The interesting thing about this revelation being used against Cleveland was that his entire political career was built on cleaning up corruption (it was 1884 - there was plenty of it about for him to clean up - this was the Gilded Age). He was picked by the Democrats because they wanted somebody squeaky clean, with a reputation for honesty and integrity in public office to run against the very able, but tainted, James P. Blaine. Apparently, the electorate in 1884 was able to distinguish between Cleveland’s conduct of public office and indiscretions in his private life. When Cleveland acknowledged that it was true, he also added that he had paid child support with no questions asked. That helped defuse the issue, too.

“He’s in the White House, Ha Ha Ha”

[Nitpick] That’s “Blaine! Blaine! James G. Blaine! The Continental Liar from the State of Maine!” Blaine was accused of “wallow[ing] in spoils like a rhinoceros in an African pool.” Meanwhile, Cleveland was attacked for having hired a substitute to take his place in the armed forces during the Civil War. More about Grover’s rivalry with Jim, which also spawned the characterization of Democrats as advocates of “Rum, Romanism, and Rebellion”, can be found here.

Warren G. Harding was one of the candidates accused of having Negro blood. As this site informs us:

Harding himself, however, was quoted as admitting that “one of my ancestors may have jumped the fence.” Warren G. was also dogged by rumors (many, as it turned out, well-founded) of extramarital affairs, mental illness, heavy drinking (including during Prohibition), and low intelligence. After being elected, he hired many of his “Ohio Gang” friends for federal government positions, although the jury of historians is still out on the question of whether or not he knew the extent of the corruption in his administration.

Although anti-Catholic feelings were not as prevalent as they had been in earlier generations, John F. Kennedy still found himself the target of rumors that he’d have to take orders directly from the Pope if elected in the 1960 Presidential race. Hoping to avoid the fate that had befallen 1928 nominee Al “The Happy Warrior” Smith after the popular governor of New York had been painted as a kisser of the papal ring, Kennedy delivered this address to the Greater Houston Ministerial Association, a group of Southern Baptists. Hmmm, if JFK hadn’t already uttered these lines, John Kerry might have originated them:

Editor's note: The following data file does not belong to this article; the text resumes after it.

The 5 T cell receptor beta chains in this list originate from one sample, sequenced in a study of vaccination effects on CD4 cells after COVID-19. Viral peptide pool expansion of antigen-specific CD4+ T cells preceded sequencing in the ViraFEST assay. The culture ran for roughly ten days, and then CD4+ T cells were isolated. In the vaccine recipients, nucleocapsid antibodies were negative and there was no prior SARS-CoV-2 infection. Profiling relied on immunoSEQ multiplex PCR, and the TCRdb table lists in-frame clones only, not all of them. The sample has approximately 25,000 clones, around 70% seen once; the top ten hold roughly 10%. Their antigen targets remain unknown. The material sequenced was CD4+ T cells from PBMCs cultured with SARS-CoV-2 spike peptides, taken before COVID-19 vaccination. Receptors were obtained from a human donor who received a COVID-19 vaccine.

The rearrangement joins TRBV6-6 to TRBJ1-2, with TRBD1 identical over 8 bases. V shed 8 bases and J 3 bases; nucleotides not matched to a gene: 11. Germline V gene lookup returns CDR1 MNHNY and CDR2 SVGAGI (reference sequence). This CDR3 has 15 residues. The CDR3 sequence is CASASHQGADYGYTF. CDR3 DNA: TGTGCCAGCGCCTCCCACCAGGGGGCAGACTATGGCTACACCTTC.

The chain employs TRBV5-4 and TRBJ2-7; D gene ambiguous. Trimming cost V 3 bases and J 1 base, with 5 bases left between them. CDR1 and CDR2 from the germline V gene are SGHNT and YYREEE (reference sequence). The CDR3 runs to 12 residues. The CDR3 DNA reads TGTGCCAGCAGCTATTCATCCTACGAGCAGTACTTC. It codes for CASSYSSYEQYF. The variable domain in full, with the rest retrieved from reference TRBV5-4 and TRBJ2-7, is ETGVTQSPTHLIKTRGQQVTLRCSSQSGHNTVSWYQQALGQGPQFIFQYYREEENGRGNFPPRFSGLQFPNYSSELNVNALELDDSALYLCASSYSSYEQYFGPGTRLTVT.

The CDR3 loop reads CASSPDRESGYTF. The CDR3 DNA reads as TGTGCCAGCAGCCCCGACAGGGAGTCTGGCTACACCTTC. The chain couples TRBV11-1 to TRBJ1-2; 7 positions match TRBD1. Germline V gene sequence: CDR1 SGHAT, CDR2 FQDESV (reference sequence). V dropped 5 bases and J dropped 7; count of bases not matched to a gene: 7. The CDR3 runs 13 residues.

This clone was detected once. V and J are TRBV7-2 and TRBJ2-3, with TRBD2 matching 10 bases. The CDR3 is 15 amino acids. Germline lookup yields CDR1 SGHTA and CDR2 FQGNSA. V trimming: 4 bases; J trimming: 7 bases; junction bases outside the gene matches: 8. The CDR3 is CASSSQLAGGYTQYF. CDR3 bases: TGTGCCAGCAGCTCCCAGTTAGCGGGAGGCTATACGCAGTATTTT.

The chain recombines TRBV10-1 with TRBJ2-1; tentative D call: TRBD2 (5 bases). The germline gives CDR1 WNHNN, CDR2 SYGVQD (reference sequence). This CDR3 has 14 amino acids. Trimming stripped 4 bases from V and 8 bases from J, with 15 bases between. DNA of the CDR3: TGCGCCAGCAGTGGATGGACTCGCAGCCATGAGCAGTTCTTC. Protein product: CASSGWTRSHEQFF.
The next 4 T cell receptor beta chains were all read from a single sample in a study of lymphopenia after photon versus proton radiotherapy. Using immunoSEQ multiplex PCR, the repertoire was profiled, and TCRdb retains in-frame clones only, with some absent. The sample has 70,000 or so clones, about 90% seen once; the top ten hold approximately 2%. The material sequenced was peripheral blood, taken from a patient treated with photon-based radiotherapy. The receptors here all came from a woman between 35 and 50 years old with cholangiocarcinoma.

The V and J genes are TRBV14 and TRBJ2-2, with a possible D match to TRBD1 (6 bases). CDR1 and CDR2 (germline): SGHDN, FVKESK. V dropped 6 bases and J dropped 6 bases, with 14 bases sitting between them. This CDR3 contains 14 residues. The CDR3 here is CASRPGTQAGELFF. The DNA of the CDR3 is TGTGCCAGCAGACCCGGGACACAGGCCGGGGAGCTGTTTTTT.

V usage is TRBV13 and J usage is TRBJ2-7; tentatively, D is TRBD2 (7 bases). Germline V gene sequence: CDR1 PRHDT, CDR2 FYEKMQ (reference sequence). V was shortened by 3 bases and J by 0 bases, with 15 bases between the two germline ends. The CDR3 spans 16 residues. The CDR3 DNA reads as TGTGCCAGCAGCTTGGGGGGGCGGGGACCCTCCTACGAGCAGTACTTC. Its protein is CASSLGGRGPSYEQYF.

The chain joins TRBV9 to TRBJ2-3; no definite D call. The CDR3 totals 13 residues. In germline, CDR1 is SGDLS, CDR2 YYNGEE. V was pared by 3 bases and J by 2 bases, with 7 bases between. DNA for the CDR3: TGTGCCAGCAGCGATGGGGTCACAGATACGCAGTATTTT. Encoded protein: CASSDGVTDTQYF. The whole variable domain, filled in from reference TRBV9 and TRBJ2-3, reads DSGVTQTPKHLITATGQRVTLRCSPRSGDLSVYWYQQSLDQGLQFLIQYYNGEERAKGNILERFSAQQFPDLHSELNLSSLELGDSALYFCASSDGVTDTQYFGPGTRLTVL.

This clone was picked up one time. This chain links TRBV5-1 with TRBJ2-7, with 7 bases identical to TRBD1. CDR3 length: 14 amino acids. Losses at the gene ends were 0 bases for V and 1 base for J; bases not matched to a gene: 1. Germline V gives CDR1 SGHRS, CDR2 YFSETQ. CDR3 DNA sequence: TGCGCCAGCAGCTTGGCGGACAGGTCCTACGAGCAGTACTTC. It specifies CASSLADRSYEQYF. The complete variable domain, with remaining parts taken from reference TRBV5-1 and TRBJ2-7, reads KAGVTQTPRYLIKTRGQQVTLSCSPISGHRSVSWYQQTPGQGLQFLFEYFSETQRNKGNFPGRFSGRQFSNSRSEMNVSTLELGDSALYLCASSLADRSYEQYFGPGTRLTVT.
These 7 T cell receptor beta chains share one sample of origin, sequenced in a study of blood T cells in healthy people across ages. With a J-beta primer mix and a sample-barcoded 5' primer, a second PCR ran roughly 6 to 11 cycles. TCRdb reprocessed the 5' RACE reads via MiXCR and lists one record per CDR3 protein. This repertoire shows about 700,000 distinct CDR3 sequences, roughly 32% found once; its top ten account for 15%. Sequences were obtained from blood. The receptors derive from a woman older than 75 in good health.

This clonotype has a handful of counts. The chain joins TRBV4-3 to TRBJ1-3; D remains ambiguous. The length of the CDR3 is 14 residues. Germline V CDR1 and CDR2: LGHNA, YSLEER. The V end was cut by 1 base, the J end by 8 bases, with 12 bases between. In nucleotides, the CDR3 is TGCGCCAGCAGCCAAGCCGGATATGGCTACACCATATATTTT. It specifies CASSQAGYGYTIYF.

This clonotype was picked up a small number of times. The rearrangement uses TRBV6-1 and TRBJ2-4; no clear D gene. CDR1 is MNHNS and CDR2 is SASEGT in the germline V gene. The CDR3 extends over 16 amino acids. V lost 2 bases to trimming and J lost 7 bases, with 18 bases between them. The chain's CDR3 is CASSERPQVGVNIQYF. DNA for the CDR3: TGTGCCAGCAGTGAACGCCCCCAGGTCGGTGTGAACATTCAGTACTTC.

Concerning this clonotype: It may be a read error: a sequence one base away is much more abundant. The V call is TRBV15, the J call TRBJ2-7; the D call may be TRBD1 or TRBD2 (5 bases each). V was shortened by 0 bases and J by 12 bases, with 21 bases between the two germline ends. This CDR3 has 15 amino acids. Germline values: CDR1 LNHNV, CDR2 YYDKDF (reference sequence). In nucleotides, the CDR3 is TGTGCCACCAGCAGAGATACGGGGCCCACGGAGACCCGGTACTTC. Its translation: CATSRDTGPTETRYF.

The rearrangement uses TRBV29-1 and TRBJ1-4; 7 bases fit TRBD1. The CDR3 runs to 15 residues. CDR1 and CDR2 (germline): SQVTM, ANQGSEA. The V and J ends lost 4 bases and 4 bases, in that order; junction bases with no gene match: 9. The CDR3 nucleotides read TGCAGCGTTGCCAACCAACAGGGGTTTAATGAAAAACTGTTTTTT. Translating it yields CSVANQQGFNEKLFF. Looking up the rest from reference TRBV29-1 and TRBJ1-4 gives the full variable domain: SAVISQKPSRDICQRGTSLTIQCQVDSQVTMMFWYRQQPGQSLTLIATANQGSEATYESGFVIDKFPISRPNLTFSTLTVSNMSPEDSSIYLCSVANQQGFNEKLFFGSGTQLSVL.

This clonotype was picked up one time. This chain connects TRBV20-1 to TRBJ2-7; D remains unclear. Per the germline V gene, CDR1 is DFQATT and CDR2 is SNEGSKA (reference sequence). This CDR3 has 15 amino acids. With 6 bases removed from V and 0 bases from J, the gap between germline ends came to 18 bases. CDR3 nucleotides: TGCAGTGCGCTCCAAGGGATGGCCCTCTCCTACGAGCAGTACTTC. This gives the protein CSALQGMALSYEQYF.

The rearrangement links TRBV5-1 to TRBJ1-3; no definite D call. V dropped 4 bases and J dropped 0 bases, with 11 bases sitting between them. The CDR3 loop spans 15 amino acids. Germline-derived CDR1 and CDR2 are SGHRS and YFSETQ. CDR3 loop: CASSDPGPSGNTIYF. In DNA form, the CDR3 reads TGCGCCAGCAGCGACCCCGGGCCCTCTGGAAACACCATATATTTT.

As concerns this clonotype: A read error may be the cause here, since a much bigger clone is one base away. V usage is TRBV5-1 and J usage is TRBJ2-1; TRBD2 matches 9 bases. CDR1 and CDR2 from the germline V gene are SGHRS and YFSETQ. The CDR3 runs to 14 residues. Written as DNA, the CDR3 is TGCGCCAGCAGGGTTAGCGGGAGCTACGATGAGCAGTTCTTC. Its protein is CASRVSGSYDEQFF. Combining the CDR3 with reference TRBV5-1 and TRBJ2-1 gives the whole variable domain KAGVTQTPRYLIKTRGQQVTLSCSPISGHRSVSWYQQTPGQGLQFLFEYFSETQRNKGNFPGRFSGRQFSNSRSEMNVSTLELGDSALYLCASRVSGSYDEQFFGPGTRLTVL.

and probably still wouldnt

OK. James G. That’s what I get for speaking from memory.

It should be noted that this was perfectly legal at the time, and not particularly unusual - a lot of potential Civil War draftees from families who could afford it simply bought their way out of it. It didn’t stop people from using it against them when they ran for public office some years later. If I were to be stupid enough to run for something, I’m sure somebody would dredge up the fact that I had a 2s (student) deferment during Vietnam, which rendered a very low draft lottery number ineffective (and the draft was over by the time I graduated - I was the last year which could get a 2s, which they quit allowing before the end of the draft).